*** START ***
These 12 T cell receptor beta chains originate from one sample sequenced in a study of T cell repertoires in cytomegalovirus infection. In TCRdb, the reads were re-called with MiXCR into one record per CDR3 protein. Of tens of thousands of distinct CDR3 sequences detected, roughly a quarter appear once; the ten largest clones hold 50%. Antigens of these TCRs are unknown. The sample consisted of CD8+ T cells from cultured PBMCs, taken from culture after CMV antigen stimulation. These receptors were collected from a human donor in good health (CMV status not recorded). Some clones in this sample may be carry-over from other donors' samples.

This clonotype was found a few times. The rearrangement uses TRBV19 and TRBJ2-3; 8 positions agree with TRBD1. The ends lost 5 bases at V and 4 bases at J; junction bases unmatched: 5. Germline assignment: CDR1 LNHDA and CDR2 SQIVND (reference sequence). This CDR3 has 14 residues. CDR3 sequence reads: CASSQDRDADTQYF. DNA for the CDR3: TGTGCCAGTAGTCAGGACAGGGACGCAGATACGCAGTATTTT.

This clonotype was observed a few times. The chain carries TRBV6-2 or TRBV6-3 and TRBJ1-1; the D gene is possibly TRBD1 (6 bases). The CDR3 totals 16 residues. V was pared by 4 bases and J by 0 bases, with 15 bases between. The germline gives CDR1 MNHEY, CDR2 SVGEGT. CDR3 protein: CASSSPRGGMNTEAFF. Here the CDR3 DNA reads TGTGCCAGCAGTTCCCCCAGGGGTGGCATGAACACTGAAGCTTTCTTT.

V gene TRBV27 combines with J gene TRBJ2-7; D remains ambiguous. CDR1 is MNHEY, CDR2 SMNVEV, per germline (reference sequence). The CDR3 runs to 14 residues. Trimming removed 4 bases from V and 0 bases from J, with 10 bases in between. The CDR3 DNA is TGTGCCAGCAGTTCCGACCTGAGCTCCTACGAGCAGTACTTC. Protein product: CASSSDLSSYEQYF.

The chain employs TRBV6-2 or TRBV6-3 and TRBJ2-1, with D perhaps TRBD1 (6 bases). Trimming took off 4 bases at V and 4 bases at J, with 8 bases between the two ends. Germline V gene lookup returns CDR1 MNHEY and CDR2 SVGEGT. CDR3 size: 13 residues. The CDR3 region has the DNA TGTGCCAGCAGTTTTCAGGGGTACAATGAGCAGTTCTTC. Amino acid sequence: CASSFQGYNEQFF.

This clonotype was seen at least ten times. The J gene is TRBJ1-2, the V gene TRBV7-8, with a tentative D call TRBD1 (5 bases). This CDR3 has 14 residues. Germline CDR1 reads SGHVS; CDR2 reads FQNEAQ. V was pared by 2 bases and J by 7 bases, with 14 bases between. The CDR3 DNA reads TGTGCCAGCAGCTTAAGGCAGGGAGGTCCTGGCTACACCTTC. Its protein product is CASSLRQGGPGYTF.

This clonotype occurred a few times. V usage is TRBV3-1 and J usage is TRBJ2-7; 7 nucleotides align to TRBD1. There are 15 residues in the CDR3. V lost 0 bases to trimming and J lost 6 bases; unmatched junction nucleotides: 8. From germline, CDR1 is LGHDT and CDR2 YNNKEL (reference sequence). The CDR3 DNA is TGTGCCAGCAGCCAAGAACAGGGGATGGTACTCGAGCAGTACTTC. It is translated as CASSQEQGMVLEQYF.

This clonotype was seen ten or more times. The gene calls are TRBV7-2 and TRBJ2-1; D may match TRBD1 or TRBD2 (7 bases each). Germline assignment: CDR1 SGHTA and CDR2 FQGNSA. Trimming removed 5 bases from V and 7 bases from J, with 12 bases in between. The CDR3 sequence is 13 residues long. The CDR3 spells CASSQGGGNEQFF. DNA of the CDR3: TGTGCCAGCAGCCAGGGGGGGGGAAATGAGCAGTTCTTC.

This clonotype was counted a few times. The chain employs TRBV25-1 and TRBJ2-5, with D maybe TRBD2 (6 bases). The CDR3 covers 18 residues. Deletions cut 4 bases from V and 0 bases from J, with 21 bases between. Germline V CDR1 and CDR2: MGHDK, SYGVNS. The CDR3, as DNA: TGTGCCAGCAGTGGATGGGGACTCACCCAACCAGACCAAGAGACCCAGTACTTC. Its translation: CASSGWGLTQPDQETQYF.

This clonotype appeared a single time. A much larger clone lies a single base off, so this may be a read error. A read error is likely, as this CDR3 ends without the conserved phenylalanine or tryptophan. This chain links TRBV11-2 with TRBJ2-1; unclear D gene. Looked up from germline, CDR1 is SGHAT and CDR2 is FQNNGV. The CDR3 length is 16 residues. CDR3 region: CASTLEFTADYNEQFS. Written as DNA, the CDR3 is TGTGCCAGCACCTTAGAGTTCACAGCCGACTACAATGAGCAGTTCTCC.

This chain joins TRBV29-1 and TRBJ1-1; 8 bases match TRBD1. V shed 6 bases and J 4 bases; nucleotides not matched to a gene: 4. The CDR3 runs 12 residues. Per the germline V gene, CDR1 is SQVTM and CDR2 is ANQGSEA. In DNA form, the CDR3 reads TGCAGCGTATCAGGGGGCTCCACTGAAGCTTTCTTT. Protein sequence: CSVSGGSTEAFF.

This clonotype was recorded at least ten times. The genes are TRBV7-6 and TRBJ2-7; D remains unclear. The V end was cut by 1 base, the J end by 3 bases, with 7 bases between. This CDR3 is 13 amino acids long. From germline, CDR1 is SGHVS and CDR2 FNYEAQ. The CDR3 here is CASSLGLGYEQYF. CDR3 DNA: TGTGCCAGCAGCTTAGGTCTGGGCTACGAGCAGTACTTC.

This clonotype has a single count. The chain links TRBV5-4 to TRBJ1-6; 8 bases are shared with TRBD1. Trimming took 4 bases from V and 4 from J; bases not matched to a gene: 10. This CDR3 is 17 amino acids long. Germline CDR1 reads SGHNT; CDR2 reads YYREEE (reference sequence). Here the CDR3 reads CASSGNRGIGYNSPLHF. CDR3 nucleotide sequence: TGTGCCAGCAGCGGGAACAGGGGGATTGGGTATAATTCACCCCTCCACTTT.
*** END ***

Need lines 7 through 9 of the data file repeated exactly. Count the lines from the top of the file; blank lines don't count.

This clonotype occurred a few times. V usage is TRBV3-1 and J usage is TRBJ2-7; 7 nucleotides align to TRBD1. There are 15 residues in the CDR3. V lost 0 bases to trimming and J lost 6 bases; unmatched junction nucleotides: 8. From germline, CDR1 is LGHDT and CDR2 YNNKEL (reference sequence). The CDR3 DNA is TGTGCCAGCAGCCAAGAACAGGGGATGGTACTCGAGCAGTACTTC. It is translated as CASSQEQGMVLEQYF.

This clonotype was seen ten or more times. The gene calls are TRBV7-2 and TRBJ2-1; D may match TRBD1 or TRBD2 (7 bases each). Germline assignment: CDR1 SGHTA and CDR2 FQGNSA. Trimming removed 5 bases from V and 7 bases from J, with 12 bases in between. The CDR3 sequence is 13 residues long. The CDR3 spells CASSQGGGNEQFF. DNA of the CDR3: TGTGCCAGCAGCCAGGGGGGGGGAAATGAGCAGTTCTTC.

This clonotype was counted a few times. The chain employs TRBV25-1 and TRBJ2-5, with D maybe TRBD2 (6 bases). The CDR3 covers 18 residues. Deletions cut 4 bases from V and 0 bases from J, with 21 bases between. Germline V CDR1 and CDR2: MGHDK, SYGVNS. The CDR3, as DNA: TGTGCCAGCAGTGGATGGGGACTCACCCAACCAGACCAAGAGACCCAGTACTTC. Its translation: CASSGWGLTQPDQETQYF.